National Coalition of Homeless Veterans
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Position Statements

NCHV's position statements provide justification for the nation's most critical homeless veteran programs. Each paper, downloadable in PDF format, provides an overview of the program's purpose and function, explains its importance to the veteran service provider community, and recommends a congressional course of action.


Grant and Per Diem Program

The Homeless Providers Grant and Per Diem (GPD) Program, administered by the U.S. Department of Veterans Affairs (VA), has been the foundation of community-based homeless veterans assistance since 1992. With nearly 15,000 beds nationwide serving up to 30,000 men and women each year, the GPD Program is often the first and most significant step toward recovery for veterans experiencing homelessness. By helping homeless veterans obtain stable housing, health services and employment and other income supports, the GPD Program has helped hold the line against increases in veteran homelessness despite continued economic stagnation, the housing crisis, high veteran unemployment, and the complete withdrawal of combat troops from Iraq.

The effects of combat exposure typically do not manifest themselves right away. By maintaining the infrastructure of the homeless veteran response system – with the Grant and Per Diem Program at its core – and ramping up VA’s ability to prevent veteran homelessness from ever happening (see NCHV’s SSVF Program policy statement), America can ensure that returning veterans will always have the support they need in times of crisis.

To download this full paper, click here.

Supportive Services for Veteran Families Program

The Supportive Services for Veteran Families (SSVF) Program, administered by the U.S. Department of Veterans Affairs, is the only national, veteran-specific program available to help at-risk men and women veterans from ever becoming homeless. The program is also the most suitable resource for homeless veterans who are able to quickly transition out of homelessness into permanent housing.

SSVF grantees are nonprofit, community-based organizations that provide very low-income veterans and their families with services in the following areas: health, legal, child care, transportation, fiduciary and payee, daily living, obtaining benefits, and housing counseling. The program also allows for time-limited payments to third parties – e.g. landlords, utility companies, moving companies, and licensed child-care providers – to ensure housing stability for veteran families. SSVF funds are leveraged with local Continuums of Care and other community partners at no extra cost to the federal government.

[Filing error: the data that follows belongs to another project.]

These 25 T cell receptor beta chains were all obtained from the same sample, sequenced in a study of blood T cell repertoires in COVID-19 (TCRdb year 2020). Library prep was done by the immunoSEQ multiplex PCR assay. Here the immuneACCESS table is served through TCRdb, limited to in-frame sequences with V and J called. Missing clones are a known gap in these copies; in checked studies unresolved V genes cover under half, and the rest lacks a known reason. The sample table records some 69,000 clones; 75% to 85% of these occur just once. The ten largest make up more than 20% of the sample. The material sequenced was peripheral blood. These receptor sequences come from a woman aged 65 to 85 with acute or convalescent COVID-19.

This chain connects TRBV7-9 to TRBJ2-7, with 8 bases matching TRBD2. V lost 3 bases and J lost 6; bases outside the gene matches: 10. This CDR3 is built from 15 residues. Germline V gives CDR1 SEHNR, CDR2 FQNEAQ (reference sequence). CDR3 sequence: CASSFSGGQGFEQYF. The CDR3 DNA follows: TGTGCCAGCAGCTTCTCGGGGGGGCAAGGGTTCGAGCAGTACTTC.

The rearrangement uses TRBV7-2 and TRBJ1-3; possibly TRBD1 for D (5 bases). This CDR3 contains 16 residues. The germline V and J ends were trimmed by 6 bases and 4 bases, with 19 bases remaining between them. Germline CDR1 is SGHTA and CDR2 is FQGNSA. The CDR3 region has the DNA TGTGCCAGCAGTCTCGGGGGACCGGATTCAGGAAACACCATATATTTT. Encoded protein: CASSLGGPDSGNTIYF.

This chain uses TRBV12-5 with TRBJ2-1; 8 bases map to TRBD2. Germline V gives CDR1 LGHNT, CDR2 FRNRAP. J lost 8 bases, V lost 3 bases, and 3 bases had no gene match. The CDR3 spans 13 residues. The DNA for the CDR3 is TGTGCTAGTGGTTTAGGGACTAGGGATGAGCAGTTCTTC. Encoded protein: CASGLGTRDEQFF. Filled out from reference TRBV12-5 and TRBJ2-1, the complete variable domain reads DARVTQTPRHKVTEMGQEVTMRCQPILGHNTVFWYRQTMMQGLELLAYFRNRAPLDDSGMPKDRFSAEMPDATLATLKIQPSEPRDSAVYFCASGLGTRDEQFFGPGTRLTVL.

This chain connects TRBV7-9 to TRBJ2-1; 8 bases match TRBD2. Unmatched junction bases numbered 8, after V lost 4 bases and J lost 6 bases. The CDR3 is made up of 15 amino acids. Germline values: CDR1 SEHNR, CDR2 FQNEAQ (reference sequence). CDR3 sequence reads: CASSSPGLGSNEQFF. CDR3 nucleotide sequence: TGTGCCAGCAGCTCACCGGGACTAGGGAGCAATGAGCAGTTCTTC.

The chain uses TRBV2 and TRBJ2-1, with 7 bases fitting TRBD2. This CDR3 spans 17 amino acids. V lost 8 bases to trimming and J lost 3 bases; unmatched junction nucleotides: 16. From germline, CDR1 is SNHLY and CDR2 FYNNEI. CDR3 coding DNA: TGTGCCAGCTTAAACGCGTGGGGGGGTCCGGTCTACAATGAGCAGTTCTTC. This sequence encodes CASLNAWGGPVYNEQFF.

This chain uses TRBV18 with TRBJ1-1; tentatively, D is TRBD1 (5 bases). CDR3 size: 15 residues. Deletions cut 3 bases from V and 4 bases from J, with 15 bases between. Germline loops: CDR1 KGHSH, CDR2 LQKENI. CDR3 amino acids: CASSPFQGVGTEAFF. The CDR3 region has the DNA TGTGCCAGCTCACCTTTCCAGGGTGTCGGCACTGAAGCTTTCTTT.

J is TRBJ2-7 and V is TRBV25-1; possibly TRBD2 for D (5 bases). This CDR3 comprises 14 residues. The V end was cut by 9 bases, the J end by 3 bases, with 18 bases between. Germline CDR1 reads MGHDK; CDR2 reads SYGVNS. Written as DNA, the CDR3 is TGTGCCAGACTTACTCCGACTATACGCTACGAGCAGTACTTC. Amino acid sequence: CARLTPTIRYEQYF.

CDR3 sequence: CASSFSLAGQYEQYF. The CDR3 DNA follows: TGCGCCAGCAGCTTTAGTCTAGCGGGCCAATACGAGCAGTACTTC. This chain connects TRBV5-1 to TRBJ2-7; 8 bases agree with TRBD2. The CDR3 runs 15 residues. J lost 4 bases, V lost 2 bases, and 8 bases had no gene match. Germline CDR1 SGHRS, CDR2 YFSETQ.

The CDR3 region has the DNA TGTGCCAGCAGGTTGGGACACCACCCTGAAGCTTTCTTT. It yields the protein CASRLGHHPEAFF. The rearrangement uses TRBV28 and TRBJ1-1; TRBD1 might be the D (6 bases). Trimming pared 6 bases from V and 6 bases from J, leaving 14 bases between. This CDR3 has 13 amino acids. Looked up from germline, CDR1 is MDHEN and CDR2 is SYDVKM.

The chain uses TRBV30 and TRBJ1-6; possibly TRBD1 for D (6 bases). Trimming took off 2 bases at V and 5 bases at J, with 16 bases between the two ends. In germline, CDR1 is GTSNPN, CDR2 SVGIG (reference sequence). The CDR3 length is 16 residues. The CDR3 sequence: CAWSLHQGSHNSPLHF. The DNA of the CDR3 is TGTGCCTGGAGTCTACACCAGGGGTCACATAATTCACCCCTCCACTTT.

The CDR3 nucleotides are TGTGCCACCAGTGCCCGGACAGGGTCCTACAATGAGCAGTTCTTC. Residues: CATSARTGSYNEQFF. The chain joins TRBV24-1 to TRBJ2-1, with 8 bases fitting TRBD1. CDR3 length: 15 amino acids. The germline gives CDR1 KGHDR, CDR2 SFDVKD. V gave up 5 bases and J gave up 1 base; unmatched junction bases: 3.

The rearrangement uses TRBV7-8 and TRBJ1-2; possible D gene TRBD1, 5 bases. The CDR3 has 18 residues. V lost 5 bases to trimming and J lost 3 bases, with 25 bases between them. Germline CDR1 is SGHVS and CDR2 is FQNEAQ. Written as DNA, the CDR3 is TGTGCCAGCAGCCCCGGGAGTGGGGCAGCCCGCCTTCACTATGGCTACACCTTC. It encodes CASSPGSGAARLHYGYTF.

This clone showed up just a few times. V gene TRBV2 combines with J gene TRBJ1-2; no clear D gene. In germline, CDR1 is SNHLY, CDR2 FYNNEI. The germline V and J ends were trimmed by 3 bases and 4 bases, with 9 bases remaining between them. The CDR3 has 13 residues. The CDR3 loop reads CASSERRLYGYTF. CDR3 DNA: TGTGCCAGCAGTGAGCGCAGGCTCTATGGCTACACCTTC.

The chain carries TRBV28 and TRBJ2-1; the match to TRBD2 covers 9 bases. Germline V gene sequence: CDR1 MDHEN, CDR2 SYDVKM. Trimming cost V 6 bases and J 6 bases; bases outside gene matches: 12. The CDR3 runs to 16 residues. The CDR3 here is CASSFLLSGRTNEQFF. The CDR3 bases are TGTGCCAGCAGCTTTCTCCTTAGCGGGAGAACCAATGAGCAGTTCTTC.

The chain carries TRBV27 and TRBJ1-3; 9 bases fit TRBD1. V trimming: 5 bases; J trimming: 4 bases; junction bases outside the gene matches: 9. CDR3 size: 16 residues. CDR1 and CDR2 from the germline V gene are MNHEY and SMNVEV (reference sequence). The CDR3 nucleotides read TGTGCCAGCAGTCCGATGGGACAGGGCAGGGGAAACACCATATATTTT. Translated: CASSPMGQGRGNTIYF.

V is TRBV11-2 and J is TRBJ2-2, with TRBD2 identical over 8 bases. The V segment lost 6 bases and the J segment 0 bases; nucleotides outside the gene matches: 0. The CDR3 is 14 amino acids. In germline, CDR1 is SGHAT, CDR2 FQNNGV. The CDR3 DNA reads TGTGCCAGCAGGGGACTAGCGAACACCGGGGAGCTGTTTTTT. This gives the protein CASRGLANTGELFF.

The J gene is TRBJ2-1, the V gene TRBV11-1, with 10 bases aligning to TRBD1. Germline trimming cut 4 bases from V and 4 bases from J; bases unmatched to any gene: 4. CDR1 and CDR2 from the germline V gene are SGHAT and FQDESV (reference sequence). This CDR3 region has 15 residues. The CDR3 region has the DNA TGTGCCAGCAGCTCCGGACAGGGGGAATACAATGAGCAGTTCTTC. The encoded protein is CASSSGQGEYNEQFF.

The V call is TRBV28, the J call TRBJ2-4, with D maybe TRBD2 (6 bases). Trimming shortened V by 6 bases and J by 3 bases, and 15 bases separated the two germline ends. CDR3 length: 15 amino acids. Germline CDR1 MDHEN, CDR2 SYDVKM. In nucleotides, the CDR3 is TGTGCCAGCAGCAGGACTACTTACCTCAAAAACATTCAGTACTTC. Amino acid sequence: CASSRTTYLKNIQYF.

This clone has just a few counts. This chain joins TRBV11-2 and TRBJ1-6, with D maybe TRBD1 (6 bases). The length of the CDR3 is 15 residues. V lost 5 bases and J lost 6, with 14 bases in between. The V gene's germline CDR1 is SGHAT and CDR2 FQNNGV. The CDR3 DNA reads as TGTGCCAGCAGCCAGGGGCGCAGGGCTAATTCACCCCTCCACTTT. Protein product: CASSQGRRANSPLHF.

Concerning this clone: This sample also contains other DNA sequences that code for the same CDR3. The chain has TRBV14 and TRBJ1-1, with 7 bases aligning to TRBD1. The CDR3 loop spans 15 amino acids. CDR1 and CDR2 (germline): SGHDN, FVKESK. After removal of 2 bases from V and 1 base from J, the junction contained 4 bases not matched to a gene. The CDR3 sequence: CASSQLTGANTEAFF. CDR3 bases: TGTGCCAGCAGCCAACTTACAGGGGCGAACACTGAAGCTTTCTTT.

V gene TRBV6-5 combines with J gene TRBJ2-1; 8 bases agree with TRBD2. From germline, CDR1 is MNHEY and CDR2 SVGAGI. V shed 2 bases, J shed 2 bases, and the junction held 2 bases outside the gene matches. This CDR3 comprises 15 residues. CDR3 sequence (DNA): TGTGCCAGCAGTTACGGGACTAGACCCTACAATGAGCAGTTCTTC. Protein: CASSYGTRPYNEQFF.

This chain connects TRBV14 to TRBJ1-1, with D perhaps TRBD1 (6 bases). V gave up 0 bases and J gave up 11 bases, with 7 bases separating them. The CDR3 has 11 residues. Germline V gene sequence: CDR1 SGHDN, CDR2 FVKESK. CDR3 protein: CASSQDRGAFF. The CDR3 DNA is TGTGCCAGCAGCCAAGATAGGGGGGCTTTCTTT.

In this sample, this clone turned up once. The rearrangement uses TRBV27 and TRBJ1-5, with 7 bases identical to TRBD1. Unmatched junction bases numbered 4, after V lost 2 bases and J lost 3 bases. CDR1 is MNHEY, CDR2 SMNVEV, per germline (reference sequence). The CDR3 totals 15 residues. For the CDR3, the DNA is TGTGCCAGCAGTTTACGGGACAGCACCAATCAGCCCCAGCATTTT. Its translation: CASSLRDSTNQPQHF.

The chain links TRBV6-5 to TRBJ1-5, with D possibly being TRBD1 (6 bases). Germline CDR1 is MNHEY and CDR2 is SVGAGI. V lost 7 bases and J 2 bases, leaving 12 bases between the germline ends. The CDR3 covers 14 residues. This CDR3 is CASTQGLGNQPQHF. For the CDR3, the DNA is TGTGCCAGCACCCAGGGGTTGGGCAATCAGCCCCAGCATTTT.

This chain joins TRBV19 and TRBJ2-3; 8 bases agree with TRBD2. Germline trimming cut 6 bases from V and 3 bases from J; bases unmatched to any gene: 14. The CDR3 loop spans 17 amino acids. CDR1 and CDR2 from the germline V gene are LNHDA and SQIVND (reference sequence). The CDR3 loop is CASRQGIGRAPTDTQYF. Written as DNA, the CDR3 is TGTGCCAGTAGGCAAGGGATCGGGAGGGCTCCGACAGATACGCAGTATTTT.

To download this full paper, click here.

HUD-VA Supportive Housing Program

The U.S. Department of Housing and Urban Development-U.S. Department of Veterans Affairs Supportive Housing (HUD-VASH) Program is the only federal program designed to end chronic homelessness for veterans and their families. The men and women who enroll in the program achieve independent living by way of veteran-specific HUD Section 8 housing vouchers, which are linked to comprehensive VA case management and counseling services.

Case management is an integral part of the permanent supportive housing program. The vast majority of veterans who receive HUD-VASH vouchers have serious mental illness, substance use disorder histories, physical disabilities, or co-occurring disorders. Veterans create individualized “Housing Recovery Plans” with their case managers, focusing on long-term recovery and full integration into their communities. These plans involve health care, resolving legal and financial issues, and addressing employment and income needs.

To download this full paper, click here.

Homeless Veterans Reintegration Program

The Homeless Veterans Reintegration Program (HVRP) is the nation’s only employment program wholly dedicated to serving homeless veterans, most of whom have serious and multiple barriers to re-entering the workforce. Administered by U.S. Department of Labor-Veterans’ Employment and Training Service (DOL-VETS) for over two decades, HVRP presently serves about 16,000 veterans each year. These men and women find employment at an average wage of $10.48 per hour at an average cost of $3,295 per placement.

In order for HVRP grantees to receive renewed funding, they must guarantee job placement and retention services for homeless veterans. These veterans benefit from wrap-around supports, as most grantees also provide residential stability, health services and counseling. Additionally, successful programs leverage local service networks without incurring extra costs.

To download this full paper, click here.

National Center for Homelessness Among Veterans 

The National Center for Homelessness Among Veterans (NCHAV) is a research organization dedicated to promoting data-driven, evidence-based solutions to end veteran homelessness. As part of the Department of Veterans Affairs (VA), the NCHAV develops and promotes policies, programs, and best practices with the objective of strengthening the VA’s mission of ending veteran homelessness by 2015.

That mission was set with the Administration’s introduction of the Five-Year Plan to End Veteran Homelessness. Working together the Congress and the Administration have bolstered existing programs, and innovated with new programs, and have made tremendous progress towards that goal; veteran homelessness has seen a 24% decline in the past four years, and a 70% decline since 2005. Part of the successful innovation that has taken place in recent years has been the creation of the National Center for Homelessness Among Veterans.

To download this full paper, click here

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